Chamber and Development Corp of Crawford County
Chamber & Development Council of Crawford County | 18 South Main Street | Denison, Iowa51442
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Assesing Iowa's Strengths and Challenges 06/05/2013

Article By: Gordon Wolf, Denison Bulletin & Review

Posted: Tuesday, June 4, 2013 4:11 pm


While visiting Denison on Friday, Debi Durham, director of the Iowa Economic Development Authority, said Iowa is in good condition economically but added that challenges need to be met.

“We feel really good where Iowa is at right now but we should never be satisfied and should never be complacent,” she stated at a luncheon attended by city officials and representatives from Western Iowa Advantage, a collaborative effort of economic development officials in Adair, Audubon, Carroll, Crawford, Greene, Guthrie, Ida and Sac counties.

During Durham’s time in Denison she toured Bohlmann Quality Products, Professional Computer Systems and bluespace creative.

During the winter, Durham was scheduled to visit Denison but the trip was cancelled due to a blizzard.

Durham commented on the state’s strengths and said Iowa needs to grow its workforce.

“We literally have to grow the state’s population,” she commented. “We can’t get there by putting everyone who is on unemployment to work or raising or elevating the skills that we have. Those are worthy efforts and we need to continue to do this, but we have to grow Iowa’s population, something that we’ve never been good at.”

Iowa is in an enviable position among states; a surplus was used to make investments in education and property tax reform. In contrast, the federal government does not have a balanced budget, Durham commented.

She pointed to the national debt at 104 percent of the gross domestic product, said the United States has the highest corporate income taxes in the world and added that U.S. corporations have more than $1 trillion offshore that should be working for America.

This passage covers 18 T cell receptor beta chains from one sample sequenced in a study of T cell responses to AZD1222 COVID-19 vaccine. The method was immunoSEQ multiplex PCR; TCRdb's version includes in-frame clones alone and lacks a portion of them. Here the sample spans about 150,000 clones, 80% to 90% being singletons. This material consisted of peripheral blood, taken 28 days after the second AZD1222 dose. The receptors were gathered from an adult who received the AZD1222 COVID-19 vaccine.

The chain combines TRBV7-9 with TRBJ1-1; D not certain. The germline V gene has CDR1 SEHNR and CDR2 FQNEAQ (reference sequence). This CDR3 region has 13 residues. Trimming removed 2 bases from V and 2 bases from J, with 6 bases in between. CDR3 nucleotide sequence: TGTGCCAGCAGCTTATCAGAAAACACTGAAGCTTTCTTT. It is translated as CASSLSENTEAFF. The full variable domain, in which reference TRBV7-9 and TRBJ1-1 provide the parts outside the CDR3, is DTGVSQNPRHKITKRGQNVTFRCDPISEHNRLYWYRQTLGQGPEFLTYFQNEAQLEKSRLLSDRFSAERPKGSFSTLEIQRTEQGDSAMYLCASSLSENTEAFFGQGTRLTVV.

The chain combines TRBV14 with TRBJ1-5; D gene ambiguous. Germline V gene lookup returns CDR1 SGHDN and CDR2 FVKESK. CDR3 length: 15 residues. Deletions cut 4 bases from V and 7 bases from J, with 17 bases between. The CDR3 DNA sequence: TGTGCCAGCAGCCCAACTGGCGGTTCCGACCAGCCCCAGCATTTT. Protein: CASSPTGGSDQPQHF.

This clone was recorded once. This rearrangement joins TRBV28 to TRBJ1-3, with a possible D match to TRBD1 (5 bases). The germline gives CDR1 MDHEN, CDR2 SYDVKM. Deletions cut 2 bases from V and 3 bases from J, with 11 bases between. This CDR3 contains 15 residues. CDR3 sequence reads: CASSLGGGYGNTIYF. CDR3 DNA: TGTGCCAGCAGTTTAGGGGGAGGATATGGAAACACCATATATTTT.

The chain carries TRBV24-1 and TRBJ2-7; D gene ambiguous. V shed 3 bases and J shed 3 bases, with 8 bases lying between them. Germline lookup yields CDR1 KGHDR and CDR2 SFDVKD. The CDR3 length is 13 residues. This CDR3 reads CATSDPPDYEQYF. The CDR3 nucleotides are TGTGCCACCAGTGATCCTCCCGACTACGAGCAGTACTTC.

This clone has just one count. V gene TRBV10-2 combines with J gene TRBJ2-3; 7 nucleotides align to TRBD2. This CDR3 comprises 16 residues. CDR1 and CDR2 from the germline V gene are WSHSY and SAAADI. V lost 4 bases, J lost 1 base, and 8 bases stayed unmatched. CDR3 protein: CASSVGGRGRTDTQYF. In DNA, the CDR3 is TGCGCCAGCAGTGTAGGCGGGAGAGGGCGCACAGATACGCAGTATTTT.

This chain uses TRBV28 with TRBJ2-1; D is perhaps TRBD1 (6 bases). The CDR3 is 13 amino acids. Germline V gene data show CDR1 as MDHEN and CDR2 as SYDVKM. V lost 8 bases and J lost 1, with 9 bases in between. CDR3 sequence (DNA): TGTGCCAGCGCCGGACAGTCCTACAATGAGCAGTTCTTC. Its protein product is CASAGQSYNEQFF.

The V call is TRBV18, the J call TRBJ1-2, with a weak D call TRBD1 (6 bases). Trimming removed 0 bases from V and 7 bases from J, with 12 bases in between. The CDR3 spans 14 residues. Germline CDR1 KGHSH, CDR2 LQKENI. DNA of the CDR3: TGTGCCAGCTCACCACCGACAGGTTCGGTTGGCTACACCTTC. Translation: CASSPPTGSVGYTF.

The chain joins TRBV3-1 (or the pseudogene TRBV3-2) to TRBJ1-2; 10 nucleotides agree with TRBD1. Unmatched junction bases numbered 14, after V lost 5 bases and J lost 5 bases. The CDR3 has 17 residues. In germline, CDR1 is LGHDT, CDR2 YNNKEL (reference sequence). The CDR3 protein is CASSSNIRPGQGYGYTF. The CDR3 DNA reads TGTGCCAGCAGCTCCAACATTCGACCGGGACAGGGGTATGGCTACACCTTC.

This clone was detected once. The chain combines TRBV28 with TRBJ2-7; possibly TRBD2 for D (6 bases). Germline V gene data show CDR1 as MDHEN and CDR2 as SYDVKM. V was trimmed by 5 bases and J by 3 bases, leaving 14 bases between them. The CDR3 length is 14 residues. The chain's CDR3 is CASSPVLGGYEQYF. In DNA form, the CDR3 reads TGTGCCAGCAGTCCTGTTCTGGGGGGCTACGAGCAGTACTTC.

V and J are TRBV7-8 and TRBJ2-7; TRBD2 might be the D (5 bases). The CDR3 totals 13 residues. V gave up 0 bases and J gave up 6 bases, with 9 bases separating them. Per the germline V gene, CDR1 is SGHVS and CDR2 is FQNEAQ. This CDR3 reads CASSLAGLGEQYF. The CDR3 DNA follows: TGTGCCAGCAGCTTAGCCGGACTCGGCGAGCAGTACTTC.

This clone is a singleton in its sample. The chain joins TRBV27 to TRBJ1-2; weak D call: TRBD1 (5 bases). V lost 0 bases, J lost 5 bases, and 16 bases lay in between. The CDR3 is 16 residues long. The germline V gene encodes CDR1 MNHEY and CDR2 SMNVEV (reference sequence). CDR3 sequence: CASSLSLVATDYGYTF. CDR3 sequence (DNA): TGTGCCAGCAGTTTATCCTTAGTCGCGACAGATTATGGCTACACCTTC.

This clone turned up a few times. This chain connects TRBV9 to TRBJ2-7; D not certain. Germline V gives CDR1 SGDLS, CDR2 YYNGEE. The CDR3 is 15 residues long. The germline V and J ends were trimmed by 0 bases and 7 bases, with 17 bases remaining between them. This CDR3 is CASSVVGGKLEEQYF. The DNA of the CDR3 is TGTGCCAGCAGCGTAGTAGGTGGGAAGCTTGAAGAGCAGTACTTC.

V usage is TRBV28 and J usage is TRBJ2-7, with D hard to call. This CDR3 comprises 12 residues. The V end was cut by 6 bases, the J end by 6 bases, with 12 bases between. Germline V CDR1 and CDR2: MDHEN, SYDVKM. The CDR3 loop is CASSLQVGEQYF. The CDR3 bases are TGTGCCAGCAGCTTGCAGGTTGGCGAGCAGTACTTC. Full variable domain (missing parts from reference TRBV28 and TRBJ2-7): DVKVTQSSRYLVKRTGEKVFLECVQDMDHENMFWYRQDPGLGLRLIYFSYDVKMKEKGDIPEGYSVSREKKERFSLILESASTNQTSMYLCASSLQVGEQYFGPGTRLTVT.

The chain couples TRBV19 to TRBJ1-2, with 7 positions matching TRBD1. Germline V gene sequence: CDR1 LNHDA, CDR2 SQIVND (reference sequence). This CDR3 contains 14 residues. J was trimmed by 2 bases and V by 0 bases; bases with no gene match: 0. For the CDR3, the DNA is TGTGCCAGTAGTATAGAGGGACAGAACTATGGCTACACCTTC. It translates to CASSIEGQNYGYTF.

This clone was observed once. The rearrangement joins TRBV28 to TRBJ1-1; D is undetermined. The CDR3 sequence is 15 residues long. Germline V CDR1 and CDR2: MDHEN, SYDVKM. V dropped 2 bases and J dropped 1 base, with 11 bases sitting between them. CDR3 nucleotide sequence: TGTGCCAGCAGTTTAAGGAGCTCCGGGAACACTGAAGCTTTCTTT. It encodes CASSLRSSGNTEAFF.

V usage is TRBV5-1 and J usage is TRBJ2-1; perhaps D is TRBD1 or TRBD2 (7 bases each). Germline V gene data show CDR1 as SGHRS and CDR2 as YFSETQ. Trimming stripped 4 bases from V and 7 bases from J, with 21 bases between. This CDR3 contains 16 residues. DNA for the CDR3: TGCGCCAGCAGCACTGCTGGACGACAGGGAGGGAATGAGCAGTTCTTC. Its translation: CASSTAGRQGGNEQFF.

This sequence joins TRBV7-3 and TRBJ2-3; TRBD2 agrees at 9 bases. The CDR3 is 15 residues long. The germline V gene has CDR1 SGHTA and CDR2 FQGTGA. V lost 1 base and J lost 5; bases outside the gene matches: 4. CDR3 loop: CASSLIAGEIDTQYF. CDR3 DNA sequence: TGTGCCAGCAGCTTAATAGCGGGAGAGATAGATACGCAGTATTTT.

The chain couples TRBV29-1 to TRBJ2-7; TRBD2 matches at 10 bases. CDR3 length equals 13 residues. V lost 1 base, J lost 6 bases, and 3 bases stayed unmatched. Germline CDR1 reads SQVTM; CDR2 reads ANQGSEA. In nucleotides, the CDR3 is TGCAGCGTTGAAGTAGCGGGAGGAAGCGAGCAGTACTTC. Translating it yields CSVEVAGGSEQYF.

“If we want to be an innovative society, we need to invest in things that create innovation,” Durham stated.

She continued that the U.S. government needs a real conversation about immigration reform and believes that regulations of the national health care reform are going to be more burdensome and more pervasive on businesses than anyone imagines.

Durham looks at several indexes nationally and internationally to measure how Iowa is doing. She said Iowa’s gross domestic product growth is up 11.1 percent over the last five years, Iowa is third in the nation in per capita income and Iowa is one of the few states that still has a triple A bond rating. She added that the Wall Street Journal said Iowa one of the best five managed states in the nation.

Other statistics Durham shared about Iowa’s strengths are:

  • Iowa exports in 2011 grew 23.4 percent and increased by an additional 10 percent last year, which is more than double the U.S. growth in exports
  • Manufacturing, which includes food processing, is largest gross state product and that Iowa is seeing a rebirth of manufacturing
  • Iowa gained about 7,000 jobs in 2012, including jobs that came back from overseas
  • Iowa has the fifth lowest unemployment rate in the nation, which she conceded is both good news and bad news
  • Retail growth in Iowa grew by five percent in 2012, the highest increase in the last five years

Durham stated, however, that a lack of housing, or not enough of the right type of housing stock, is a problem in many Iowa communities.

Durham stated she travels throughout Iowa to understand communities’ challenges for growth and opportunities.

The only way to do that, she commented, is “to have boots on the ground and meet with leaders in the private and public sectors.”

One area she said needs to be strengthened is the connections between Iowa companies.

On Thursday she toured a company in Roland that manufactures LED lighting and linked that enterprise with Principal’s planned headquarters expansion in Des Moines. She said Principal’s building will have a green platform and that the LED lighting could come from the company in Roland.

After visiting Professional Computer Systems and Bohlmann Quality Products on Friday morning, she commented, “What we saw with the hosting and high tech and the concrete plant, to see how far those products are being shipped, and that some of our own cities in the state are not even using them for bidding - we need to do a better job somehow. How do we tell the world what we have to offer, but more importantly how to we tell each other what we have to offer?”





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